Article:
Yes. The picture was taken in my living room by photographer Ric Easton. The pose was actually my own idea, although we wanted to use slim sexy legs (not my own! haha!) and the publisher wanted fat legs. I wore some baggy sweatpants because I’d lost the weight by the time we took the pictures. We posed in front of a white sheet. The photographer did the Photoshop work, adding in the checkered floor. And the publisher did all the rest of the design work, title, and background color.

Dieting with My Dog is full of so much love. You even have Kelly’s autograph alongside yours. Could you have lost the weight without her?

I’m glad that people feel the love in the book. Often, we do something for those we love that we wouldn’t do for ourselves. I started out losing the weight FOR Kelly. I never would have made the effort if I hadn’t made the connection that my lifestyle, my eating, and sedentary habits were also hurting her. But we ended up supporting and motivating each other.

My favorite thing about Dieting with My Dog is your honesty. Did you struggle with writing so openly?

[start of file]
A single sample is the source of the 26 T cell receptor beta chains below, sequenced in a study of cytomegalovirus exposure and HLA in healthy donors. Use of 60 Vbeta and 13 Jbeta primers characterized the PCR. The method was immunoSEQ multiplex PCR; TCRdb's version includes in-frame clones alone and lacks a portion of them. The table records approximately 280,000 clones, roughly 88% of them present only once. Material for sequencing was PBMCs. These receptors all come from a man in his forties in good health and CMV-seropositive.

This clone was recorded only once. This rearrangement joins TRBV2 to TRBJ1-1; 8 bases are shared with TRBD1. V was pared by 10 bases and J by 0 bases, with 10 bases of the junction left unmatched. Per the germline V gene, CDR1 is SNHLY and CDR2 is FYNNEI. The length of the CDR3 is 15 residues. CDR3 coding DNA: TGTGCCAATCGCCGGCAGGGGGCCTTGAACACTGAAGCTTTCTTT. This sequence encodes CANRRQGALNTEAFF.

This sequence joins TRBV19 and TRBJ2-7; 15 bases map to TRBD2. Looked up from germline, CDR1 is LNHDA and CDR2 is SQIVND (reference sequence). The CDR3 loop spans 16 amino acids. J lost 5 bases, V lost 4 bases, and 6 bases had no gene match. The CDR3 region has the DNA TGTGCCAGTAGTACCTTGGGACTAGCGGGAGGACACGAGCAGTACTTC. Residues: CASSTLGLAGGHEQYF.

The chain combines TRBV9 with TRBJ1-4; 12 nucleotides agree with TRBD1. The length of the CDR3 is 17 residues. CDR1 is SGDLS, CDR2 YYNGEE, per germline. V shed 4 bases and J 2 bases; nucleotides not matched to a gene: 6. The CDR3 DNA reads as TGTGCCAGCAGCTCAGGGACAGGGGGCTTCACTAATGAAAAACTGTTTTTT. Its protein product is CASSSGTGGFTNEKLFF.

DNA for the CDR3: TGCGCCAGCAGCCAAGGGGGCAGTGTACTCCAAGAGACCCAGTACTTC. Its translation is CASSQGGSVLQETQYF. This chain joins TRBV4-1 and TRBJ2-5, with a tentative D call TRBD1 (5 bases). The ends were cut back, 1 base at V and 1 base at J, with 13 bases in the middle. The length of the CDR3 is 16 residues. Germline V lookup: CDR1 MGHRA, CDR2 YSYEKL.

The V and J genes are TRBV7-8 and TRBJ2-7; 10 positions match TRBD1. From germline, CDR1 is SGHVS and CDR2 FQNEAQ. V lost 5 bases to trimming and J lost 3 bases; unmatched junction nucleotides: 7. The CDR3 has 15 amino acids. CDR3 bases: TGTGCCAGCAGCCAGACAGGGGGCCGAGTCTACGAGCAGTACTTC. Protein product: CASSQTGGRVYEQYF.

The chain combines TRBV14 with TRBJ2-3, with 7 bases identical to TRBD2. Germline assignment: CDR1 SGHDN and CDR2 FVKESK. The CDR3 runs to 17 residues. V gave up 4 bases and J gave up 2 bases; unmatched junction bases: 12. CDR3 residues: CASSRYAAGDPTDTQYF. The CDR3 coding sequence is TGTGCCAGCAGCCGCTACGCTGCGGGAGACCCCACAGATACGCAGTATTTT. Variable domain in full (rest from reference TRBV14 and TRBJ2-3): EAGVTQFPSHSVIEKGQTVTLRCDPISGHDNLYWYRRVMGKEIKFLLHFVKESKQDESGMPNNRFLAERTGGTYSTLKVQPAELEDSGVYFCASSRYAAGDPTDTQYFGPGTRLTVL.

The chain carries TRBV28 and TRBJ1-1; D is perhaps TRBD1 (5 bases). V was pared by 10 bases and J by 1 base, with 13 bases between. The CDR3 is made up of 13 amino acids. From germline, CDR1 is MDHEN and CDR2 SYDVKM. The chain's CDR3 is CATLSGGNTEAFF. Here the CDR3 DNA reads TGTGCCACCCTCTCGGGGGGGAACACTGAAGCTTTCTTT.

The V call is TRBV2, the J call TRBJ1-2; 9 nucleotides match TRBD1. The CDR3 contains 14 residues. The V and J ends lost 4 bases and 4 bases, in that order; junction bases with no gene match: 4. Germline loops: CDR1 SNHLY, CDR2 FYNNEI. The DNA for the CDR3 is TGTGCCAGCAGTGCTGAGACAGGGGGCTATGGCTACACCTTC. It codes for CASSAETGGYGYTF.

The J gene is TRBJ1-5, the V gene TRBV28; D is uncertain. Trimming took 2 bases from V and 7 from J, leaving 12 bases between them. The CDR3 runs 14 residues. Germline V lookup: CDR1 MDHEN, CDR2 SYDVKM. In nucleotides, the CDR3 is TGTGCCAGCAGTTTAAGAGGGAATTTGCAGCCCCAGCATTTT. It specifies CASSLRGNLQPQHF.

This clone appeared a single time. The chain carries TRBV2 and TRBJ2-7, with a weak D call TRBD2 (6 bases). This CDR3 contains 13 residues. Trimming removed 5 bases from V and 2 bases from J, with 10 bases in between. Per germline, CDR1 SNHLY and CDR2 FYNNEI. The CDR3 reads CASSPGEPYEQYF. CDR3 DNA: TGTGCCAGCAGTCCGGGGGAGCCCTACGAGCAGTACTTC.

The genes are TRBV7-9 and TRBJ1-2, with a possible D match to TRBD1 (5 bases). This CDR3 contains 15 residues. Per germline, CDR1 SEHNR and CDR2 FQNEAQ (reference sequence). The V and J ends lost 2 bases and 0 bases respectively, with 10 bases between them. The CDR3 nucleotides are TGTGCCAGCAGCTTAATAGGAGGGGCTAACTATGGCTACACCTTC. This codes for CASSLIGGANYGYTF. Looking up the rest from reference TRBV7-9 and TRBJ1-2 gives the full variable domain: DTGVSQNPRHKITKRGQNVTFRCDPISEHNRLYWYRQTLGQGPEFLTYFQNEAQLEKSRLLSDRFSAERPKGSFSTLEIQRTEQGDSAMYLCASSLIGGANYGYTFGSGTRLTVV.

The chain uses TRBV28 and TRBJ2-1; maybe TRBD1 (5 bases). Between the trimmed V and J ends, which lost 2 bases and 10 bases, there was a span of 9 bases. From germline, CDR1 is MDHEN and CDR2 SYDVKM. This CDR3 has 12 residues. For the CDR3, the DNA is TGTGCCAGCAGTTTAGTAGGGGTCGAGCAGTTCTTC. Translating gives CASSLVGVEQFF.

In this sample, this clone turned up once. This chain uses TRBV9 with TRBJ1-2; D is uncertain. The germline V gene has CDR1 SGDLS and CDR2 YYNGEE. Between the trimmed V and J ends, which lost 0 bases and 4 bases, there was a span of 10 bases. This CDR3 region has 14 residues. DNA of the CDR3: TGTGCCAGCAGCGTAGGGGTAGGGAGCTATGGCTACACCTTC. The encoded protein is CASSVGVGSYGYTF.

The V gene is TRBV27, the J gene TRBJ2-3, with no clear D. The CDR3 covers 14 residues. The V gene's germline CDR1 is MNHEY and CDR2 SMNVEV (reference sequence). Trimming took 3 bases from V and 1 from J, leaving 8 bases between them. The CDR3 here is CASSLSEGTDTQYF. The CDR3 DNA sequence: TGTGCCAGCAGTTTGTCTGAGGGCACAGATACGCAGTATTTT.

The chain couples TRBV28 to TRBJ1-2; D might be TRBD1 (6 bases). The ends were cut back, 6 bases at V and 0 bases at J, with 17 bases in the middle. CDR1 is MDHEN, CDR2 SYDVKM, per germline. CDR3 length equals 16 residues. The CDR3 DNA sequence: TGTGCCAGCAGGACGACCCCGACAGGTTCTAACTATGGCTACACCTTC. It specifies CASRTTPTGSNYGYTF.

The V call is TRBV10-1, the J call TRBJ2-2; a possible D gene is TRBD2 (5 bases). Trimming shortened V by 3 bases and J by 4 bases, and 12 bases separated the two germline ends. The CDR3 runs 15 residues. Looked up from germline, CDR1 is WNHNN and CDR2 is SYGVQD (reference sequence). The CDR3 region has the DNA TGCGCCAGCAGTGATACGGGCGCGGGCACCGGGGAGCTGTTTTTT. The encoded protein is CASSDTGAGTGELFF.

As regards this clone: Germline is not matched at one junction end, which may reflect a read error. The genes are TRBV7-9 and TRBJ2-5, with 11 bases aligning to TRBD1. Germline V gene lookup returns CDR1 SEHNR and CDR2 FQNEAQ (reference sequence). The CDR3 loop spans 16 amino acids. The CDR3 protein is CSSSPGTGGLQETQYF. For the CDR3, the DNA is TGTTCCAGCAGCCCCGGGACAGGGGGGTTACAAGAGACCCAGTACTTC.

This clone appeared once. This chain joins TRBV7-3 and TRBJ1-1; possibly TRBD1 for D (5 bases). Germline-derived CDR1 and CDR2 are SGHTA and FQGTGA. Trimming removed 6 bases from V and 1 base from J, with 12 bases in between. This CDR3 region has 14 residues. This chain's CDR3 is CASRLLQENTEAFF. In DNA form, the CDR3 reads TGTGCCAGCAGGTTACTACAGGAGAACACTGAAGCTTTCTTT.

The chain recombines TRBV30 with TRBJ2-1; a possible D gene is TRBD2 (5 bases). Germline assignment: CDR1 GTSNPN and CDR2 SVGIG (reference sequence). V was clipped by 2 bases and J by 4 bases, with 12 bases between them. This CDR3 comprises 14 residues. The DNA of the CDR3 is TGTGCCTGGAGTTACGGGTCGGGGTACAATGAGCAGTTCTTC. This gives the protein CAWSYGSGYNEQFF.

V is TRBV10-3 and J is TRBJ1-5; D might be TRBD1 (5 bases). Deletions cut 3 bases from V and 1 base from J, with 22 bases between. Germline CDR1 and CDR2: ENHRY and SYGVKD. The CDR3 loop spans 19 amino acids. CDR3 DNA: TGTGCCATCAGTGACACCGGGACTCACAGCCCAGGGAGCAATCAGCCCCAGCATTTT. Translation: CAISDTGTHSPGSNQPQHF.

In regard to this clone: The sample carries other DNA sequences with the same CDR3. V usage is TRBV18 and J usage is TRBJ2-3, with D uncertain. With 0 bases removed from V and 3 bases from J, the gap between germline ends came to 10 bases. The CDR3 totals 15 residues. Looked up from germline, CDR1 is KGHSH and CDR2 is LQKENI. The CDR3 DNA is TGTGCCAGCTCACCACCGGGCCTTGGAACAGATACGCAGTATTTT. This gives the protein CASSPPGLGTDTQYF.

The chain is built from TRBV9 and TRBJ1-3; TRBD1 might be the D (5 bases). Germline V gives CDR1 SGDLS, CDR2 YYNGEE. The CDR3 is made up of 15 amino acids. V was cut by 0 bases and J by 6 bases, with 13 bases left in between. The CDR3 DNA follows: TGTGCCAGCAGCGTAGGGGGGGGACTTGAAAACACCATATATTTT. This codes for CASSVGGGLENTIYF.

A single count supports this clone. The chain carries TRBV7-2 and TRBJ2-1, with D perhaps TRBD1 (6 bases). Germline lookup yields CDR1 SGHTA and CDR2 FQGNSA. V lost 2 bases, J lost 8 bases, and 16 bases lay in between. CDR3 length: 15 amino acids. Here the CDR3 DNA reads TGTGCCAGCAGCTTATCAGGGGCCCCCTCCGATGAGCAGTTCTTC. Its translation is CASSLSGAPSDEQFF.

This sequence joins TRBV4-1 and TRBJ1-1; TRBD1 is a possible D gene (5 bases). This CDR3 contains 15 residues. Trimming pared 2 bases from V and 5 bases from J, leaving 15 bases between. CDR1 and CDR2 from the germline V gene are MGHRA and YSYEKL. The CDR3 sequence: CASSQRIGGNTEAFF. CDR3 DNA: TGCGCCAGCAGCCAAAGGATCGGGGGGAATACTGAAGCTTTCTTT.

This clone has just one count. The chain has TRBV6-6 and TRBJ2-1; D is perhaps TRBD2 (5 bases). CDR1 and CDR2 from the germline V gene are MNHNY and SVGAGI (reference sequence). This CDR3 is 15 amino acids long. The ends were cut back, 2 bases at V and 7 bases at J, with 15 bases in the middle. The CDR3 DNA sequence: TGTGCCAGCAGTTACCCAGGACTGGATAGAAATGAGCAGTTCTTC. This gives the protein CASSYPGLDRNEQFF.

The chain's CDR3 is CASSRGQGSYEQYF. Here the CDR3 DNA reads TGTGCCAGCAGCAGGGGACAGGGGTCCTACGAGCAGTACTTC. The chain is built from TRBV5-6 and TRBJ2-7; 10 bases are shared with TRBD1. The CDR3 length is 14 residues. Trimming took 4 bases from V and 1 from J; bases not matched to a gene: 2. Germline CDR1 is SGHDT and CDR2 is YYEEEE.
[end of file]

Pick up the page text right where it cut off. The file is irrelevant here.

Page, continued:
As you and I have learned by writing for Guideposts, the only way to truly connect with the reader is to get nekkid: be open and vulnerable. I didn’t have any trouble opening up–the only times I wanted to be careful was not to hurt anyone else. Before the book came out, I had to tell my mom a few things to soften the blow. I said, “Mom, I hope this doesn’t hurt your feelings, but I said we were both short and round and fat like two apples that fell from an apple tree.”

Your relationship with Kelly seems divinely orchestrated. Have you experienced this deep inner connection with each of your dogs?

I’ve always felt a deep connection with my dogs. I’ve written about my first dog, Happy, in various Sweet 16 stories and Chicken Soup for the Soul books. He was a once in a lifetime dog. Each dog has had its special place in my life. Kelly joined the family and helped fill the empty nest, and ended up as so much more. She loves to jump on the back of my living room chair and curl around my neck. She’s always right here at my feet when I’m working. That’s one reason why I take walks during the day–so we both get some exercise. And that’s an important part of the book. When I just sat at a desk all day, my dog and I had health issues. Once we both got up and got moving, we become became healthier.

Thanks, Peggy. Blessings on your book! Congratulations on your weight loss–both yours and Kelly’s. Does anyone have a dog like Kelly–the sweet kind who wants nothing more in life than to love and be loved by you?

 

Love,

Julie